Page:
Next up is a postgraduate degree in her field. She is also committed to community development through her work with NPOs such as The Voice of the Girl Child Trust. This teaches vulnerable girls and young women, especially those living in rural areas, about their human rights.
In her message to the foundation, she said, “On behalf of the thousands of lives you have changed out there: Thank you … as a Mastercard Foundation Ambassador, I shall continue to raise the Mastercard Foundation’s flag and take Africa to greater heights.”
Transforming the mind
Simamkele Dingiswayo is from the Eastern Cape. She wanted more than the “job security as a domestic worker or gardener in the nearby affluent cities [that] has been and continues to be a defining criterion of success”.
“It dawned on me that what we need is a transformation of the mind, a way to free ourselves from the grasp of inequality,” she said.
Now a master’s student in public health, Dingiswayo is passionate about protecting and improving public and community health. She has a keen interest in healthcare disparities in rural areas.
“I’ve also been able to meet like-minded scholars across Africa.”
Support from the MCFSP has enabled her to fulfil her dreams, she said.
“I’ve also been able to meet like-minded scholars across Africa, a valuable opportunity for a horizontal exchange of knowledge … the foundation has enabled me to gain a unique insight into how other African students study, work and live.”
She has her sights set on a PhD in global health or health sociology, which examines the availability and accessibility of maternal care services in rural South Africa.
On the programme’s milestone, she said, “I have not only been given the opportunity to further my studies and achieve my dreams, but also been reintroduced to the spirit of true Africanism, which has led me to proclaim with pride and confidence that iAfrika ibuyile [Africa is back].”
With its record of excellence in and outside Africa, UCT was among Nigerian student Iyanuoluwa Oyetunji’s top study choices. And being selected for the MCFSP has given him an education he would not have been able to afford, said the master’s student in human nutrition.
“I have been able to extend access to opportunities such as this to several other young people in my network.”
“This opportunity has also had ripple effects on members of my immediate family and network back at home. I have been able to extend access to opportunities such as this to several other young people in my network.”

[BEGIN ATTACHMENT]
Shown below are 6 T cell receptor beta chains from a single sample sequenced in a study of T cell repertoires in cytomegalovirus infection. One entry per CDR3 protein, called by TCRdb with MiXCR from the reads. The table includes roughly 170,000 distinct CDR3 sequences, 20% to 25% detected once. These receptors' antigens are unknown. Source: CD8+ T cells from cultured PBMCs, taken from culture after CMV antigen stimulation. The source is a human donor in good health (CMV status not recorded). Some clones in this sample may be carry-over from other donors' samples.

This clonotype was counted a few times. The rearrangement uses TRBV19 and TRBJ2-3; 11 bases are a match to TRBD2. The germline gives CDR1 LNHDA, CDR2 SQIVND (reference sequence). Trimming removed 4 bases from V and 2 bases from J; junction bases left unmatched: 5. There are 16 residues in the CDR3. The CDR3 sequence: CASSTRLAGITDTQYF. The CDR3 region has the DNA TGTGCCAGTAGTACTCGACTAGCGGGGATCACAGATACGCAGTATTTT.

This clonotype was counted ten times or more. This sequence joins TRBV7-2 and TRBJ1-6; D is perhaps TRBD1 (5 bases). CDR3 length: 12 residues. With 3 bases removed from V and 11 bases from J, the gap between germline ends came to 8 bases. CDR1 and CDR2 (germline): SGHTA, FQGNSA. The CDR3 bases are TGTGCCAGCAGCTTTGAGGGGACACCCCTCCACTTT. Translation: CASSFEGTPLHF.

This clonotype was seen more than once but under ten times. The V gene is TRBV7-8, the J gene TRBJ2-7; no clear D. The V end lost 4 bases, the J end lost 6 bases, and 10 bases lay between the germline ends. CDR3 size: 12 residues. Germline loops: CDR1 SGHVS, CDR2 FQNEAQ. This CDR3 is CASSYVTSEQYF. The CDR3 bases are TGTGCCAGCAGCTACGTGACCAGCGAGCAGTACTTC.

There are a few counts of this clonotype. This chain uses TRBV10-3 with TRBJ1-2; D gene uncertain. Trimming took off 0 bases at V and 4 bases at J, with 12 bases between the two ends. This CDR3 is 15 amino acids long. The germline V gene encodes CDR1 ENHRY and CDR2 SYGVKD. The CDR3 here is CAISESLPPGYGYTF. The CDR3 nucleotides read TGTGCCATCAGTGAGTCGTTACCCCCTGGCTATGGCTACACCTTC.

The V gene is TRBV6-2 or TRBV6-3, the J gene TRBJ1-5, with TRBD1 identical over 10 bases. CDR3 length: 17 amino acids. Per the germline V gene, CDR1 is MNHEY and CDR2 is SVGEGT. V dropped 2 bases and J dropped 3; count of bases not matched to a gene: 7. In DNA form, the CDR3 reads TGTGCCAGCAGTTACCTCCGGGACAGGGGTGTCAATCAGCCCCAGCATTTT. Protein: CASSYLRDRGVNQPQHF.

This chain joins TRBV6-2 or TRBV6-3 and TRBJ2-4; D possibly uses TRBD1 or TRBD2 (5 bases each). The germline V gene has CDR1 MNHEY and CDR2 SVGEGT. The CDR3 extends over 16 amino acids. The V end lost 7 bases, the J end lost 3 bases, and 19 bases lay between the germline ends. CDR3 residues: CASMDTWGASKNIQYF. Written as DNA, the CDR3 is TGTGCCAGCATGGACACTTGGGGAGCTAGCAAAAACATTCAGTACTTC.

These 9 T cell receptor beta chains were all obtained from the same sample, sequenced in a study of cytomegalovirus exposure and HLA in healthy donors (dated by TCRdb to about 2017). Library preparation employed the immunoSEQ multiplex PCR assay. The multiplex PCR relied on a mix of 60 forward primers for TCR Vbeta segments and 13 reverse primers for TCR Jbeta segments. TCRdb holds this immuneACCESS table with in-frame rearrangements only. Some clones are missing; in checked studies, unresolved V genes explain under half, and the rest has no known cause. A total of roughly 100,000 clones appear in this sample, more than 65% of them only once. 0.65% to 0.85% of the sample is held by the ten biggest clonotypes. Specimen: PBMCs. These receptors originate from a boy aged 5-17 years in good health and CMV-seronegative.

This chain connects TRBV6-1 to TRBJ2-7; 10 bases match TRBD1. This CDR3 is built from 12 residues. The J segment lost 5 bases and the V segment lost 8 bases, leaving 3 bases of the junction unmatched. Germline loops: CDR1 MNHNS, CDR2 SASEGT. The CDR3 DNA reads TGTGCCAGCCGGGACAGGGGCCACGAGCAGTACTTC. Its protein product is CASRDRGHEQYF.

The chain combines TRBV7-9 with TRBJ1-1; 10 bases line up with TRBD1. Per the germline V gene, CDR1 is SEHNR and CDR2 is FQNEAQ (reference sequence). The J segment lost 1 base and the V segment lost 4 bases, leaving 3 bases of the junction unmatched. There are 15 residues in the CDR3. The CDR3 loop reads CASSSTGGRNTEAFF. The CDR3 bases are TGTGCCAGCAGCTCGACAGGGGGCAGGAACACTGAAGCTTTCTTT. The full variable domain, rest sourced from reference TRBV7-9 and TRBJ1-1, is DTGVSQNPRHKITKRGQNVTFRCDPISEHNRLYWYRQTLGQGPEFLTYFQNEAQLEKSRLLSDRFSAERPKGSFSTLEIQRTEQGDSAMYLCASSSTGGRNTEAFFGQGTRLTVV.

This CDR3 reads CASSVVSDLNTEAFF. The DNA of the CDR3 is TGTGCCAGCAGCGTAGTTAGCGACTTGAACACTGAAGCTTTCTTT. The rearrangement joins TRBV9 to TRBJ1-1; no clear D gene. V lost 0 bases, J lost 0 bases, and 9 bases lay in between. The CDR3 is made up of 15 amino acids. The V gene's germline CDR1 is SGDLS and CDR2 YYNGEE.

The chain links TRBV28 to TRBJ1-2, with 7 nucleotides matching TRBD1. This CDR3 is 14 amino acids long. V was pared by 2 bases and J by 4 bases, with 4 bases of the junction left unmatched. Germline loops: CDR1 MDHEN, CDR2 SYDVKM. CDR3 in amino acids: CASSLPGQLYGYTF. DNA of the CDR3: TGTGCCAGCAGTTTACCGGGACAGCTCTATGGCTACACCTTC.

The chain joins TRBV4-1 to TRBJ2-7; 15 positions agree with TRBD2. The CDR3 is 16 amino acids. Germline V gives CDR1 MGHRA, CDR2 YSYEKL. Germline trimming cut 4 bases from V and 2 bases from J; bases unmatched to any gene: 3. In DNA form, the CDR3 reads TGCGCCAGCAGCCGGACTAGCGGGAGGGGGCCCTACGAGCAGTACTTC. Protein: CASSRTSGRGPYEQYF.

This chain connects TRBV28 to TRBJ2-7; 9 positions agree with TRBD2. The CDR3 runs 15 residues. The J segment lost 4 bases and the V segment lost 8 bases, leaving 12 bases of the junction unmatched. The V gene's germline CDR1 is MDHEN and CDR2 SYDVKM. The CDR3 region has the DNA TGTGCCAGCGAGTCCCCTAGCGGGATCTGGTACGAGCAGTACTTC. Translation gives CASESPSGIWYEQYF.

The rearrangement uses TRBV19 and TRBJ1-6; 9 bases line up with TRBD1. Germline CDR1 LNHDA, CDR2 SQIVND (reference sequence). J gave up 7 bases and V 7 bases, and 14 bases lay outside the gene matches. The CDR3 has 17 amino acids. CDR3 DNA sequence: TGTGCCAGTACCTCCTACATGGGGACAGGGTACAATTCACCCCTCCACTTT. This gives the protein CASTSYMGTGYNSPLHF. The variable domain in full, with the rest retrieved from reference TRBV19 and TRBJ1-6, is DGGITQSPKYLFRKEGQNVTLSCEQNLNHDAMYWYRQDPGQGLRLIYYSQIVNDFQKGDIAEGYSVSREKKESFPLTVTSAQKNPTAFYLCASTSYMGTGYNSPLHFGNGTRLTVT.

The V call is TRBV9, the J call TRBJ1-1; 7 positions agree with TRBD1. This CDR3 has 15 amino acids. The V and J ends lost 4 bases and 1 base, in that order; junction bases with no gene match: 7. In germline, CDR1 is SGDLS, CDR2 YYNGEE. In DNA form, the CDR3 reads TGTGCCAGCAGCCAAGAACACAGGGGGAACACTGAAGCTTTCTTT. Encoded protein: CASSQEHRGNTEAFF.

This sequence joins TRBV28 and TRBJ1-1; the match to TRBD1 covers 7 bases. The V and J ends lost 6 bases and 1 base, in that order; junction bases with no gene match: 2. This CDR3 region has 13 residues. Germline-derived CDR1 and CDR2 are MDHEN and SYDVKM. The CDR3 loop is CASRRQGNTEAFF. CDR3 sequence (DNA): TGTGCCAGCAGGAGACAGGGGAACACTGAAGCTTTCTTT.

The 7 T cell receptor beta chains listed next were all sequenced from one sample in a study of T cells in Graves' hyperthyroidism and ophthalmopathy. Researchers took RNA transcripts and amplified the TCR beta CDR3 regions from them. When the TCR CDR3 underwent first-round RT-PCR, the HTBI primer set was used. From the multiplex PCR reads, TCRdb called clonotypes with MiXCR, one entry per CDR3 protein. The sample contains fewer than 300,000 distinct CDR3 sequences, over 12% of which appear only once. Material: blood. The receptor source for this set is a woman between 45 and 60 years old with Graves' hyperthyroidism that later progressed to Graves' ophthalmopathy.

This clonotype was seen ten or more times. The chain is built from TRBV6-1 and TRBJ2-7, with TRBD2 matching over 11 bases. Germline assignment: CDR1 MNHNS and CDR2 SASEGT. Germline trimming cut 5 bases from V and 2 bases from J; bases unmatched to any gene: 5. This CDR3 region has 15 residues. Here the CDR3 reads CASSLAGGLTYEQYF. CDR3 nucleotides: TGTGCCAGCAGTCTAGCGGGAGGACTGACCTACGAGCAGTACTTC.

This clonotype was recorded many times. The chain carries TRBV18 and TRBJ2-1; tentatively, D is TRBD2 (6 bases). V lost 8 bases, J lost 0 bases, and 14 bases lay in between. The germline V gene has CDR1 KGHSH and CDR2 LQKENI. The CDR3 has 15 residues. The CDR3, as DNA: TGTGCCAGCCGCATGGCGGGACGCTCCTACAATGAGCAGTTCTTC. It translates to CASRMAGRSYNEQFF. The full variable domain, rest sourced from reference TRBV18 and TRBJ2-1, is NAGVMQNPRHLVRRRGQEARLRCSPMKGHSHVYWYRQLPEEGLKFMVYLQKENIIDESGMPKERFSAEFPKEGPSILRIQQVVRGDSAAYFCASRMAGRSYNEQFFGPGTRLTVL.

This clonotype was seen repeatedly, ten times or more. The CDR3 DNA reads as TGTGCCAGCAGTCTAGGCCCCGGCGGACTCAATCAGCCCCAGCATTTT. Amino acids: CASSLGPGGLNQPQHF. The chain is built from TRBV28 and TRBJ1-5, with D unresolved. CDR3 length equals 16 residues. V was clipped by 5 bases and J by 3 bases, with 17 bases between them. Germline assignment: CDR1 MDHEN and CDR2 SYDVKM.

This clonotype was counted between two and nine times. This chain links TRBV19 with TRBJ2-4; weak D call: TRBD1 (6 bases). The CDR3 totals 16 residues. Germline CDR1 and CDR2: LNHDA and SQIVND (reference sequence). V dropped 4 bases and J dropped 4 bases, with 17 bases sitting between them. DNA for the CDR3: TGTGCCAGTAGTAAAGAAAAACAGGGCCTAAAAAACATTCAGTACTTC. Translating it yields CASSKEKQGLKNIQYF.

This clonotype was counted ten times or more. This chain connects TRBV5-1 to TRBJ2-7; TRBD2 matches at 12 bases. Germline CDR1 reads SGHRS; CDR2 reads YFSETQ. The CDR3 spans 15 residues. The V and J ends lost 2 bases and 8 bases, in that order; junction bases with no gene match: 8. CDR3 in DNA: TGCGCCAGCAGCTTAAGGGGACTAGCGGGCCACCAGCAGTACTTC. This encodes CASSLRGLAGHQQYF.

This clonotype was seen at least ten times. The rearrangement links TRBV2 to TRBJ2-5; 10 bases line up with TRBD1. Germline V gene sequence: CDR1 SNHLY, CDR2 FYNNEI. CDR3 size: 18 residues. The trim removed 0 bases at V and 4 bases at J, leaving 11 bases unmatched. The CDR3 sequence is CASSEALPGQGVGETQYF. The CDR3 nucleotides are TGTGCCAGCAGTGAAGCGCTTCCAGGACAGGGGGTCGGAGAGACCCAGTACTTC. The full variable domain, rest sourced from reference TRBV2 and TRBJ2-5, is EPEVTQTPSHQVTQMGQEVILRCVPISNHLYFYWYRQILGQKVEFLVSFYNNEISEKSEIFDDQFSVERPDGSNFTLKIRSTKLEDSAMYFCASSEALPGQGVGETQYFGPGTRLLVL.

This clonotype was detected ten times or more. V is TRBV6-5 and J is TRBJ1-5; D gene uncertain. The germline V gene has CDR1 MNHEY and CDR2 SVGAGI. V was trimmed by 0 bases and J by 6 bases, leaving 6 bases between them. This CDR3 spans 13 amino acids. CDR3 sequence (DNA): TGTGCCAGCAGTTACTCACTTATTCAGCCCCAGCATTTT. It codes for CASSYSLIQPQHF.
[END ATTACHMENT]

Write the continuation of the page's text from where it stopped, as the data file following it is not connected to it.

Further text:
Next up is a PhD, with the aim of a significant contribution to eliminating malnutrition among at-risk populations in Africa and beyond.
“I want to assure the Mastercard Foundation that we will continue to exemplify their core values wherever we go, and we will together make Africa and the world a better place.”
Databanks to policy
After graduating with a degree in forensic science at the University of Zimbabwe, Simbarashe Knox Kaneunyenye worked for a wildlife trust, “databanking DNA” to track animals threatened by poachers across the Kavango Zambezi Transfrontier Conservation Area region.
But he wanted to learn more about the processes behind the policies that regulate trans-national crimes such as poaching. Kaneunyenye is now in the final year of a master’s, which examines the impact of crime on the city’s vulnerable migrant communities.
He plans to use his skills at a regional level.
“The formation of the Africa Continental Free Trade Area is a long overdue project, and I am excited to find ways to contribute to the security policies and research that will define and develop it.”
“The foundation has helped me every step of the way, especially with my research.”
Without the Mastercard Foundation’s help, he would not have been able to attend “the best university in Africa” to learn about policy work.
“The foundation has helped me every step of the way, especially with my research … and all the costs of that process.”
To the foundation, he said, “Congratulations to all the people who have had the chance to be associated with this prestigious programme. Thanks to the first cohort of scholars. I stand on the shoulders of the scholars who came before me who did such a great job. Without those pioneers and think tanks, I would not be here.”